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Re: Scheduling non-MR processes
Perhaps JNI is your best bet at this point. I am not aware of a native
C++ interface for YARN available yet, although in 2.x releases or 2.x
based distributions the protocol communication is done using protocol
buffers, which may perhaps be a primitive step to having native
interfaces (many would like to have something easy for C/C++, so if
there's anything you end up finding/developing, do share!).

On Sat, Jan 12, 2013 at 10:14 PM, John Lilley <[EMAIL PROTECTED]> wrote:
> Harsh,
> Thanks for the insight!  I didn't realize that YARN was more than a more-scalable MR scheduler.  So if we program our application to schedule its tasks directly with YARN we should be able to do what I am describing?  Is there any non-native-Java interop for YARN or should we focus on JNI for that?
> John
> -----Original Message-----
> From: Harsh J [mailto:[EMAIL PROTECTED]]
> Sent: Saturday, January 12, 2013 9:41 AM
> Subject: Re: Scheduling non-MR processes
> Hi,
> Inline.
> On Sat, Jan 12, 2013 at 9:39 PM, John Lilley <[EMAIL PROTECTED]> wrote:
>> I am trying to understand how one can make a "side process" cooperate
>> with the Hadoop MapReduce task scheduler.  Suppose that I have an
>> application that is not directly integrated with MapReduce (i.e., it
>> is not a MapReduce job at all; there are no mappers or reducers).
>> This application could access HDFS as an external client, but it would
>> be limited in its throughput.  I want to run this application in
>> parallel on HDFS nodes to realize the benefits of parallel computation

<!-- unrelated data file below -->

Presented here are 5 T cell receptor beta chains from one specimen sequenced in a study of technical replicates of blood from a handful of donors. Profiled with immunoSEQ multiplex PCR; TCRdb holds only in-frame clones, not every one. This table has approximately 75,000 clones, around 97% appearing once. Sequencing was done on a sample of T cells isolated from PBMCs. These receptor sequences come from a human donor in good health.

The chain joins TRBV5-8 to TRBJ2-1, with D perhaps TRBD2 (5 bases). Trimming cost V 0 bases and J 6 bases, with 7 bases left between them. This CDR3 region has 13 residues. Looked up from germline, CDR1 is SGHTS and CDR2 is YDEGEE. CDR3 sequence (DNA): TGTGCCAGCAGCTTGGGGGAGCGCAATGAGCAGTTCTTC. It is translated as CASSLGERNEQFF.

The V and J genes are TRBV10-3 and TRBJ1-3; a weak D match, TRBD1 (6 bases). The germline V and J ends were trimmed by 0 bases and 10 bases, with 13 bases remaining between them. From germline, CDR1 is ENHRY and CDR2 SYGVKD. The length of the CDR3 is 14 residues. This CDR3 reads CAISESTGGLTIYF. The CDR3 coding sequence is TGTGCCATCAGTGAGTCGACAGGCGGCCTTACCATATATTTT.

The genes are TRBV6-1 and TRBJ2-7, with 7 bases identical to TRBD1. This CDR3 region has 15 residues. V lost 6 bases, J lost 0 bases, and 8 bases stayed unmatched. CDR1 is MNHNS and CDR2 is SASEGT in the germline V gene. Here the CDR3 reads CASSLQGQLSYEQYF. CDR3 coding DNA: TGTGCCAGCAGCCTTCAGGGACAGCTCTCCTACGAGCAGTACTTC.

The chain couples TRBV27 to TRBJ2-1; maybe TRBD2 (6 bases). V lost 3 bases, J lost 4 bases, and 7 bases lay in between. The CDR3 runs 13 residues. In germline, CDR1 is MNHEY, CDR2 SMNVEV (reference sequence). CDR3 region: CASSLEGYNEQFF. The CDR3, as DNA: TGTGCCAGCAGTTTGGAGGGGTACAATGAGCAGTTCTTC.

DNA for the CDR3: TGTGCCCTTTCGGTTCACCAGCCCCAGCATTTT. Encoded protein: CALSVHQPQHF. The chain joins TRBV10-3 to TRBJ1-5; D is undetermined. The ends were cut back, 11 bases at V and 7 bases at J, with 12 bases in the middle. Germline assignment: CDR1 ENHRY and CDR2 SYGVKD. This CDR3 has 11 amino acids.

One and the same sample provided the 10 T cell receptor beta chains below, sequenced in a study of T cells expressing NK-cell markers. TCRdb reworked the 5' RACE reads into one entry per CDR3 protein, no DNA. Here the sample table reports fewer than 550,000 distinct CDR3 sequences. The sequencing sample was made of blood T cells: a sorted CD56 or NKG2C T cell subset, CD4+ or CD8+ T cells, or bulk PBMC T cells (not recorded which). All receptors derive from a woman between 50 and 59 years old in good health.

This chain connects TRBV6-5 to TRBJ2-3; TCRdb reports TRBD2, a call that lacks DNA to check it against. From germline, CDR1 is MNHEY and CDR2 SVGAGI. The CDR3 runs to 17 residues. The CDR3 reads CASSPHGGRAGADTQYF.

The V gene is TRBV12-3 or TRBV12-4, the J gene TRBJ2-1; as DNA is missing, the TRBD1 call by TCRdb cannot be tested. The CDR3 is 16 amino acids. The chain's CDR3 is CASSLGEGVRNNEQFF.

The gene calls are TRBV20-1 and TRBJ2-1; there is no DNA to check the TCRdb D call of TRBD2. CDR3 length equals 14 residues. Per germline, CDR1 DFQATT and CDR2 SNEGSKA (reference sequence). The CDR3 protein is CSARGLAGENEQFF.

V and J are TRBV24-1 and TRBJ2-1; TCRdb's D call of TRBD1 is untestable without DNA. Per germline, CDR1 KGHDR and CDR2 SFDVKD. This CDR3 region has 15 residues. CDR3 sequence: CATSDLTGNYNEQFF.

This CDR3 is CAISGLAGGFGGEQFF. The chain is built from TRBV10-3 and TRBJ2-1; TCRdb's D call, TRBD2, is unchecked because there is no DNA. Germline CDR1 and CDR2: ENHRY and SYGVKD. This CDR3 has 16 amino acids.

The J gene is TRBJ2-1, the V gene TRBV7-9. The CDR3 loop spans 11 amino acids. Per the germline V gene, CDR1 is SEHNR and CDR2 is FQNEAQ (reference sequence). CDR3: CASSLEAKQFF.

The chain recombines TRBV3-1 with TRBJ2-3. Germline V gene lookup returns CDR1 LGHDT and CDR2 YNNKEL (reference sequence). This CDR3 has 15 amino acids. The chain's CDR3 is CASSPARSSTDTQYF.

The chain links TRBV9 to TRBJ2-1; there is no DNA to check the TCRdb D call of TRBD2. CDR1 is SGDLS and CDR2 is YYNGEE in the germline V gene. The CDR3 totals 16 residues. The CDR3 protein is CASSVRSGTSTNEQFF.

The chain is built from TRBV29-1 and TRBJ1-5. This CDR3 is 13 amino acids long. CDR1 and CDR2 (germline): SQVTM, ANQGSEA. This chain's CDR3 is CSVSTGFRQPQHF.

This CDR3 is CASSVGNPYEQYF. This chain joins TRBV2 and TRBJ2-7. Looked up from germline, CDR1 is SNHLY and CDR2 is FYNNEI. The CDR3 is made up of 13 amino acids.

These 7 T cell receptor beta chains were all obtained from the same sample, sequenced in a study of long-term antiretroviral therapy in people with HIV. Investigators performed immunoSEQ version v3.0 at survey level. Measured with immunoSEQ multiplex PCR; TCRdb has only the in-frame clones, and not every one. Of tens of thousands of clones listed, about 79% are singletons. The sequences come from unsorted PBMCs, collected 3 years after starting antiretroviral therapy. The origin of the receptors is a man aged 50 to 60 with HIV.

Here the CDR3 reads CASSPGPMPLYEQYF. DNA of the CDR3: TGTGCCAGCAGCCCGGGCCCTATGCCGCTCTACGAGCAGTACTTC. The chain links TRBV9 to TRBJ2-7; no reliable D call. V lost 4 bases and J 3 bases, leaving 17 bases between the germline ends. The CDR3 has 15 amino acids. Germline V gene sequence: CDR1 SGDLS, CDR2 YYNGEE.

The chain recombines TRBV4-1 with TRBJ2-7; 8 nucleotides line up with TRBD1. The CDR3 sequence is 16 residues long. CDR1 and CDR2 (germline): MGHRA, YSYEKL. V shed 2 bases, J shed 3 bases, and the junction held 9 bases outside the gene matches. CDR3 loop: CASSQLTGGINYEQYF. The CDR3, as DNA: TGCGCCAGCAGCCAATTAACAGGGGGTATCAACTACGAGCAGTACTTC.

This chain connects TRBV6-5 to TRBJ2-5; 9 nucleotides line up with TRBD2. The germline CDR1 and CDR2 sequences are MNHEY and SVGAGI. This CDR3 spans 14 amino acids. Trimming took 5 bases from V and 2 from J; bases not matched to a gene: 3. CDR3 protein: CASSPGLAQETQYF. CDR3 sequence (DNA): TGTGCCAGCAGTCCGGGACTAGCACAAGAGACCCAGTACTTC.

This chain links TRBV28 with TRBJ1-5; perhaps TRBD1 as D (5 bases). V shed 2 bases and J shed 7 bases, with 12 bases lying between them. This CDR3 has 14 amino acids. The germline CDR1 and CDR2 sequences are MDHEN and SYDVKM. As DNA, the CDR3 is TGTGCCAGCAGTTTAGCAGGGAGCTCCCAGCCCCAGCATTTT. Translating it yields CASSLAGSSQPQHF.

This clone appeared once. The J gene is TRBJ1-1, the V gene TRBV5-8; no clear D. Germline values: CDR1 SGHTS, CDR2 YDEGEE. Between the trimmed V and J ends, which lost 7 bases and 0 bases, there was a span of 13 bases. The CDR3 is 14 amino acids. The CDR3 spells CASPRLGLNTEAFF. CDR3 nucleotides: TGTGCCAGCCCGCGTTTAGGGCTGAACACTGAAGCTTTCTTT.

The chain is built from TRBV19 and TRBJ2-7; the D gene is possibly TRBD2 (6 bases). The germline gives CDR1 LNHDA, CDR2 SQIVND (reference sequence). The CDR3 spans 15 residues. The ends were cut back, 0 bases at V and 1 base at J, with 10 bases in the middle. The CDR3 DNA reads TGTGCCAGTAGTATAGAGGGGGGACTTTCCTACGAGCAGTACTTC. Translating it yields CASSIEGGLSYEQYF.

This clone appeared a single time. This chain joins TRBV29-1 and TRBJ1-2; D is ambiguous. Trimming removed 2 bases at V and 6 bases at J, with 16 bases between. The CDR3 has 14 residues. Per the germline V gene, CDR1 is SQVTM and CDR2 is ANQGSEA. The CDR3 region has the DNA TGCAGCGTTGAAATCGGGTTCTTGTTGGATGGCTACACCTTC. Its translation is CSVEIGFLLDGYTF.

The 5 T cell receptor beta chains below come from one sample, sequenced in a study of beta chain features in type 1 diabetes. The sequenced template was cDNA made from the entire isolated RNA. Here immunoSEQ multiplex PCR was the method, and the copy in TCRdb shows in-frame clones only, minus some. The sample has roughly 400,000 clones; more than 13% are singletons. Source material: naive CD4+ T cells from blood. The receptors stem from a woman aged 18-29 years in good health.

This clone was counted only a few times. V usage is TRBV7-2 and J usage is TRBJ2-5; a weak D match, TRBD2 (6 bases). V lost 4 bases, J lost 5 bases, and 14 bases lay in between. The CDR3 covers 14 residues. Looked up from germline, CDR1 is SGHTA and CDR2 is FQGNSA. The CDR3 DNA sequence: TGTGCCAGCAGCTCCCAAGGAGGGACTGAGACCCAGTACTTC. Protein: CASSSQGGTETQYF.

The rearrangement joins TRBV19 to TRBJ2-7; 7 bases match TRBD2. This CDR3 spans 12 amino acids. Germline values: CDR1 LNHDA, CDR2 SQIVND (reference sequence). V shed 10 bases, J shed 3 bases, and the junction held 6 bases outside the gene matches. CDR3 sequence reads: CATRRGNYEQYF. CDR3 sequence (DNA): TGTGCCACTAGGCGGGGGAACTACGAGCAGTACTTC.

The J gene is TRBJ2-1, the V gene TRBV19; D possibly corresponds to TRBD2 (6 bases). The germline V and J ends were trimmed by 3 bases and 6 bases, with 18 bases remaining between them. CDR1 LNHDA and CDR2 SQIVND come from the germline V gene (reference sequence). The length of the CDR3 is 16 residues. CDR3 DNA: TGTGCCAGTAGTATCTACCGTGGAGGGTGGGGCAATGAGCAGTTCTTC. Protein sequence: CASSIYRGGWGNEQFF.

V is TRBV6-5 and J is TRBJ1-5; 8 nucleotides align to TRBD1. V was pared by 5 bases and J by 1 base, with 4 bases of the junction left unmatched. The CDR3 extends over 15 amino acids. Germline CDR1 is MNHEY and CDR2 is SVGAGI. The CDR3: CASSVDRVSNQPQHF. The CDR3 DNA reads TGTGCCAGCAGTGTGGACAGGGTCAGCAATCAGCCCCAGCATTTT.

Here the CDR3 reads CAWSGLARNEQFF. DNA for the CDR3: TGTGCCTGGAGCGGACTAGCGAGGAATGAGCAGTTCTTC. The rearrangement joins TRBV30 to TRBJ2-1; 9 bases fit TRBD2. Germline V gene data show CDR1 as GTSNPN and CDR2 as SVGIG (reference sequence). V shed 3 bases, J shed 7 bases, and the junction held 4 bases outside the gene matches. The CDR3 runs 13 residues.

>> and data locality.  But I want to cooperate in resource management
>> with Hadoop.  But I don't want the
>> *data* to get pushed through MapReduce, because the nature of the
>> application doesn't lend itself nicely to MR integration.
> Apache Hadoop has moved past plain MR onto YARN. YARN allows MR (called MR2) and also allows other forms of generic, distributed apps to be developed for any other purposes.
>> Perhaps if I explain why I think this is not suitable for regular MR
>> jobs it may help.  Suppose that I have stored into HDFS a very large
>> file for which there is no Java library.  JNI could be an option, but
>> wrapping the complex function of legacy application code into JNI may
>> be more work than it is worth.  The application performs some very
>> complex processing, and this is something that we don't necessarily want to redesign to fit the MR paradigm.
>> Obviously the data file is "splittable" or this approach wouldn't work
>> at all.  So perhaps it is possible to hook into MR at the Splitter
>> level, and use that to create a series of mapper tasks where the
>> mappers don't actually read the data directly, but hand off the
>> corresponding data block to the legacy application for processing?
> Yes if you're stuck on a platform that just has MR and you want to somehow leverage a map-only distribution to do this, you should tweak your job to (a) use empty splits and (b) run infinitely. For (a), take a look at the Sleep Job example [1] that utilizes empty splits - no data, but you can control number of mappers, etc. and have mapper logic do work. For (b), study the SleepJob's mapper to see how it periodically reports progress or status changes (can be done via a daemon thread too) such that the framework does not think it has died or gone unresponsive.
> But ideally, you'd want to leverage YARN for this. Libraries such as Kitten [2] help along in this task.
> [1] - https://svn.apache.org/repos/asf/hadoop/common/branches/branch-1/src/examples/org/apache/hadoop/examples/SleepJob.java
> [2] - https://github.com/cloudera/kitten/
> --
> Harsh J

Harsh J